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February 28, 2012

When I was very little, we had a dog. His name was Prinz. He was a furry, dopey, silly dog. At around 90 lbs, he was a BIG furry, dopey, silly dog.

When people came over to our house, as they did often, because my parents were young, and hip, and had lots of college students hanging around, they would take one look at our dog, and stop dead in their tracks.

Prinz was a black and tan German Shepherd Dog. A 90 lb GSD. He looked just like the big, bad police dogs that take down criminals and sniff out contraband. He’d stand at the head of the stairs in our split level and glare at anyone standing at the front door.

But to me, he was a big stuffed animal.

I can tell from her face in this photo that she’s talking baby talk to him, as she often did, and called him “Ruffie.” She’s protecting him from my baby fingers that would poke him in the eyes and pull his ears.

Watching TV in our den, my older brother used him as a pillow while he snored and passed toxic gas in his sleep.

The mailman was afraid to deliver to our house, the neighbors claimed he took out their cat, but to us, he was our own personal Snuffleupagus. We didn’t know he was supposed to be scary – he was our baby. One ear up, one ear sideways, unless he was trying to be impressive.

And a sissy at that. When he’d been naughty, as he often was, we would come home from being out to find the kitchen trash up-turned, or the bag of dog food destroyed, or all of Bobby’s Easter candy missing. His tells were so obvious. We knew before we even stepped foot in the house.

He wouldn’t meet us at the door. Wouldn’t meet our eyes. He cowered, in doggy shame, behind the couch.

As if he could hide, and we wouldn’t see what he had done.

My dad’s form of doggy discipline involved swatting his own palm with a newspaper and a firm “Bad dog!” Prinz, the 90lb fraidy-cat, would run for the dining room and stick his enormous head under the curtains, and lay there, gigantic body protruding, but somehow under the assumption that, if he couldn’t see us, then we couldn’t see him.

Sometimes, when life gets too big, I stick my head under the curtains, so to speak, and hide there. As if my friends, and those who care about me, can’t see me. As if they can’t tell I’m hiding.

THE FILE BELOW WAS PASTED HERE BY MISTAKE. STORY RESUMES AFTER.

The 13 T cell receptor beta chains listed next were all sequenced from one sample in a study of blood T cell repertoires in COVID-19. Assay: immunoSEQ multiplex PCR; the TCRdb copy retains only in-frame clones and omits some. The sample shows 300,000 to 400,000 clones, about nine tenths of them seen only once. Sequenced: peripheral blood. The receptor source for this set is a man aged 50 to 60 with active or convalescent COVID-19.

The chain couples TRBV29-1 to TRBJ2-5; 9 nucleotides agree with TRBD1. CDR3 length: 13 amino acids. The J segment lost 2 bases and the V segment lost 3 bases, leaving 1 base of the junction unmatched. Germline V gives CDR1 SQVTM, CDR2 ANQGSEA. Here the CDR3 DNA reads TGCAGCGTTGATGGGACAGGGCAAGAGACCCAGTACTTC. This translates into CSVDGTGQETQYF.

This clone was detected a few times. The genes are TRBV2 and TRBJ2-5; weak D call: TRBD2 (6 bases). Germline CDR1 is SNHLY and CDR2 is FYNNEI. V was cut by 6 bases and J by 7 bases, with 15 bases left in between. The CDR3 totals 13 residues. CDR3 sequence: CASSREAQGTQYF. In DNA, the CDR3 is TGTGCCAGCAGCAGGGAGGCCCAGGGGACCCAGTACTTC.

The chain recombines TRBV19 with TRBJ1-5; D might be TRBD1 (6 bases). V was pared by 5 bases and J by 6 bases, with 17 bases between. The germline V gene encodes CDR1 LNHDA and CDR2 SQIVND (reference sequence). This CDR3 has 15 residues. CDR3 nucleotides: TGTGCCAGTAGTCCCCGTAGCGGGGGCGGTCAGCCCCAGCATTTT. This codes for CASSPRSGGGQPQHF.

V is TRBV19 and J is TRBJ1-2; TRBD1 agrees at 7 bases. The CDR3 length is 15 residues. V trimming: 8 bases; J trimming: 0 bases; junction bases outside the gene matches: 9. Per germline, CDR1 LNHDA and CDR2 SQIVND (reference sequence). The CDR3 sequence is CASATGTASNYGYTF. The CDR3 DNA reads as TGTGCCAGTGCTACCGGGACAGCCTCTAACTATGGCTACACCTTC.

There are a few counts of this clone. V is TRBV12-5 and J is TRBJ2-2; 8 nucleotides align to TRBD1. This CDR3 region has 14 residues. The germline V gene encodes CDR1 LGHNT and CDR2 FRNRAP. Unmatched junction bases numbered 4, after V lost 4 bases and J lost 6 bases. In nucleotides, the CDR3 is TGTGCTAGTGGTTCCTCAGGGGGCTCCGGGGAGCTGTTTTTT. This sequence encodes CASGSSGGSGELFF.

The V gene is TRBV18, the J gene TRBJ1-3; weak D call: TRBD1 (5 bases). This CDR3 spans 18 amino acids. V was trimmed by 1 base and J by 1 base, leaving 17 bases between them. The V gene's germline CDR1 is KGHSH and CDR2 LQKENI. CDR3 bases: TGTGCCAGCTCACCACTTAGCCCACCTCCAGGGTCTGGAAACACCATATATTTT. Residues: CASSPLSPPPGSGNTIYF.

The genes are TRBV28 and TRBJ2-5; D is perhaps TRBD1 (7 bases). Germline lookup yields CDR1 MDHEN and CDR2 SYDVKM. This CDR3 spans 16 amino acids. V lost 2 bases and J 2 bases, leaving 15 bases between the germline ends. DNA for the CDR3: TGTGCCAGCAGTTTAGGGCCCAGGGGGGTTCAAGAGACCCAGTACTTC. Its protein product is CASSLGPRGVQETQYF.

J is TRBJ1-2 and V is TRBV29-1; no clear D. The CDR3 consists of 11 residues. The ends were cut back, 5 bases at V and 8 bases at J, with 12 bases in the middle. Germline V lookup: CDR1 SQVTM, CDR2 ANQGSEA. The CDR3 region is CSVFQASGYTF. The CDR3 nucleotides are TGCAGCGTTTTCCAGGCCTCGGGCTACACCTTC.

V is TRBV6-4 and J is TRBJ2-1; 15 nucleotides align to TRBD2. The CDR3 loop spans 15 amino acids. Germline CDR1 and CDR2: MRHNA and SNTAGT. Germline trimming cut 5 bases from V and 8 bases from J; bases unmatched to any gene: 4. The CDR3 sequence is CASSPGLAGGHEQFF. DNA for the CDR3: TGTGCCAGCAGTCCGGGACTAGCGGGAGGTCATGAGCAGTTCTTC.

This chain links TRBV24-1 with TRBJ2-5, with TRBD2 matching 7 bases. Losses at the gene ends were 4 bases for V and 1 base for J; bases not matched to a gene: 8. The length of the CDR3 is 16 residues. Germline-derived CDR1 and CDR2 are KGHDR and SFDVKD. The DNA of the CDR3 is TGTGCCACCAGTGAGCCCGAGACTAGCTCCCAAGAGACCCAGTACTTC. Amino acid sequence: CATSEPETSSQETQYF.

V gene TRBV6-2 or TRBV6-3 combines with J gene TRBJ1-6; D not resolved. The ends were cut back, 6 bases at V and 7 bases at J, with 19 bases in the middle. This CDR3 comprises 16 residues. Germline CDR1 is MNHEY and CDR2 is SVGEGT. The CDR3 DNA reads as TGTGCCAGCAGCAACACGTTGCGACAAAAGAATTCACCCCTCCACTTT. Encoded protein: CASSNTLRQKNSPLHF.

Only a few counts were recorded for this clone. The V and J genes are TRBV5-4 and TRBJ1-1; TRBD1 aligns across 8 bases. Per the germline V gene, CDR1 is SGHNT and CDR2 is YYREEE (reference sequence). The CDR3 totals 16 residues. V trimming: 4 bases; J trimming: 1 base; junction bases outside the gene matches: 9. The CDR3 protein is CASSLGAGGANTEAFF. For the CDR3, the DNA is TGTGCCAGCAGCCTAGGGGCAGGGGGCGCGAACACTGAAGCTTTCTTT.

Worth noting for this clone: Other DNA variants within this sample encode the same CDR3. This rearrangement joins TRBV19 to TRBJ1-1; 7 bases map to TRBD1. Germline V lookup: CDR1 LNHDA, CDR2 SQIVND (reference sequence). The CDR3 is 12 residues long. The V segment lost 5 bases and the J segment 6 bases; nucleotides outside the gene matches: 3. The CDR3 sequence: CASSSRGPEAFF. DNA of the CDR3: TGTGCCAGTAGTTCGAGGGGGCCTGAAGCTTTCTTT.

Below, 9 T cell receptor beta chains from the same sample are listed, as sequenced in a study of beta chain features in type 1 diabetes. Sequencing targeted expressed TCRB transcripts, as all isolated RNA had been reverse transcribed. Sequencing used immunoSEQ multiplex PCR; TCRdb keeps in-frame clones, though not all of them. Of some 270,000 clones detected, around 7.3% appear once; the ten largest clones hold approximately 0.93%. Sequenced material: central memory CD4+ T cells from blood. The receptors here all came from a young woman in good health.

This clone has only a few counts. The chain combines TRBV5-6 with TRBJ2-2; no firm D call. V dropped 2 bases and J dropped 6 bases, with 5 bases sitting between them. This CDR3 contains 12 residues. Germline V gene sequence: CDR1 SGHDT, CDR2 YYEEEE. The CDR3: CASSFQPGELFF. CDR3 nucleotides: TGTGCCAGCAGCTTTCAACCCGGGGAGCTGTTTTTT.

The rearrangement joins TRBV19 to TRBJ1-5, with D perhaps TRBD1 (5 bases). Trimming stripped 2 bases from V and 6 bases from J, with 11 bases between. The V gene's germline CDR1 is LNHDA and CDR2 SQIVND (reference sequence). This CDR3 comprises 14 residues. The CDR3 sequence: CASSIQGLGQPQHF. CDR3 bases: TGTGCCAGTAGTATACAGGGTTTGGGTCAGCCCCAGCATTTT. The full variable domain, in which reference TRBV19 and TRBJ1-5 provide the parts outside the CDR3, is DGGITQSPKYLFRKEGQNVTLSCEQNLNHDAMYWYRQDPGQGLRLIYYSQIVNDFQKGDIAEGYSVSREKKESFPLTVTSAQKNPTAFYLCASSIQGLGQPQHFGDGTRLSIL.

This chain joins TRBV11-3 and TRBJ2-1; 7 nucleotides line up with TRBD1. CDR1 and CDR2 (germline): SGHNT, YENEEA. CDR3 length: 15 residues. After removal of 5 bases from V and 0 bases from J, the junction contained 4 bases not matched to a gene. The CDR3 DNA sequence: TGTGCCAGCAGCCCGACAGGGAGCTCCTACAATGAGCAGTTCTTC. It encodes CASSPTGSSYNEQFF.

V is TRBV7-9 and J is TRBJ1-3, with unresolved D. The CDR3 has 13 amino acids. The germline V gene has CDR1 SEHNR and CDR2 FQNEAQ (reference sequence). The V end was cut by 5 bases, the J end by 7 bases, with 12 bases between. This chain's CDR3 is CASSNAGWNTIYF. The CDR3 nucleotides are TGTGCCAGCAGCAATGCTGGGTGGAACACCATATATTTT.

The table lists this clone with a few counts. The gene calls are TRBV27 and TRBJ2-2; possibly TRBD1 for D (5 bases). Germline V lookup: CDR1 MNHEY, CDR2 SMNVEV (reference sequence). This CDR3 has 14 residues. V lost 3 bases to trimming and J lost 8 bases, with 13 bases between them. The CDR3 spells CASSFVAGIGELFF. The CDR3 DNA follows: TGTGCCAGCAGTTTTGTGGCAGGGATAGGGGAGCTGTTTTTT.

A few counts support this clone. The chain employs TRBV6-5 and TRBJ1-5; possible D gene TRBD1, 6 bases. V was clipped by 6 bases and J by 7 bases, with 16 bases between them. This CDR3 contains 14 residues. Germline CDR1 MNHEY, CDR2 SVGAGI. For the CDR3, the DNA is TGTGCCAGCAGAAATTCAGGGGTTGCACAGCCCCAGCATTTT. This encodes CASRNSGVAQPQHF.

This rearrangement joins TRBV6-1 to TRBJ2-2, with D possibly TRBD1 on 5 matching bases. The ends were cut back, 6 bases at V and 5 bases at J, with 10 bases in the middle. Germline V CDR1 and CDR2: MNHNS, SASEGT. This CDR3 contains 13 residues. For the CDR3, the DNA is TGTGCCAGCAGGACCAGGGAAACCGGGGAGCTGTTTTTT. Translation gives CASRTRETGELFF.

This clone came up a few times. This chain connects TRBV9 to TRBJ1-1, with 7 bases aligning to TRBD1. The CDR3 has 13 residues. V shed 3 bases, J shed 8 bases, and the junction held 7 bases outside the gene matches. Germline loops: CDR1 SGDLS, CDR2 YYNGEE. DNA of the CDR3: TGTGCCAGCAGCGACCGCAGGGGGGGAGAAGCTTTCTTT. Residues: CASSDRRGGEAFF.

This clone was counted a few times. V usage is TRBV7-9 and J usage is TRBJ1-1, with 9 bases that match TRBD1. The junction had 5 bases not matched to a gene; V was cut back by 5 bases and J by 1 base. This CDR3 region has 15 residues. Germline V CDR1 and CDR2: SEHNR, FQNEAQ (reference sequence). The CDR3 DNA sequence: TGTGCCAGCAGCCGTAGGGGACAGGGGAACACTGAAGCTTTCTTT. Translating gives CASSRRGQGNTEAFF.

I stop looking people in the eye when I pass them in the hall. I smile with gritted teeth. I say “Great!” just a little too quickly. Or, I just don’t show up, I cancel plans, and I hide.

Patiently, they wait me out. Silently cheering me on in prayer from the sidelines until I’m ready to face them again.

You might be hiding, but I can still see you. You might be hiding, but I know you’re there, and I know you’re hurting and you don’t want to talk about it, but that’s ok. I can wait until you are.

But just because you won’t look at me doesn’t mean I’ve stopped looking for you, and I’m silently cheering you on from the sidelines in prayer.

Just like Prinz, eventually, we all find the wherewithal to pull our head out of the curtains and be seen again.

4 Comments leave one →
  1. February 29, 2012 11:56 am

    Good post, Adelle! I love the pictures 🙂

  2. Bethany Hall Fitelson permalink
    February 29, 2012 3:27 pm

    Great comparison! I love your honesty in posts – I also get overwhelmed some times and just want to sit at home and hide from life. I loved your dob story and photos!

  3. Cari permalink
    March 6, 2012 4:27 pm

    Adelle, you dis this for me. When I went to ACU and I was miserable and alone and hating it because Texans are weird and Abilene ain’t Malibu. I was so sure I’d made a horrible mistake, and the fact that life at Pepperdine was doing just fine without me, and people were still going on CM retreats and doing Songfest and watching the grunion (grunion?) run, caused me to hide. I quit taking phone calls because it was just to painful to hear about all the wonderful things happening where I wasn’t. You left me a message in that nightmare of a duplex saying, “You are not allowed to shut me out.” Thankfully, this kept you from being one of the hundreds of people I haven’t seen or heard from since I drove off campus. Thanks for forcing me out of the curtains. It’s been so worth it.

    • March 7, 2012 7:27 am

      You know, I never actually got to see the grunion run.

      Your friendship is one of the best things that ever happened to me. I remember how frightened I was to hear you were going to be on the CM staff. I was so scared of you.

      And then you became the Elinor to my Marianne…

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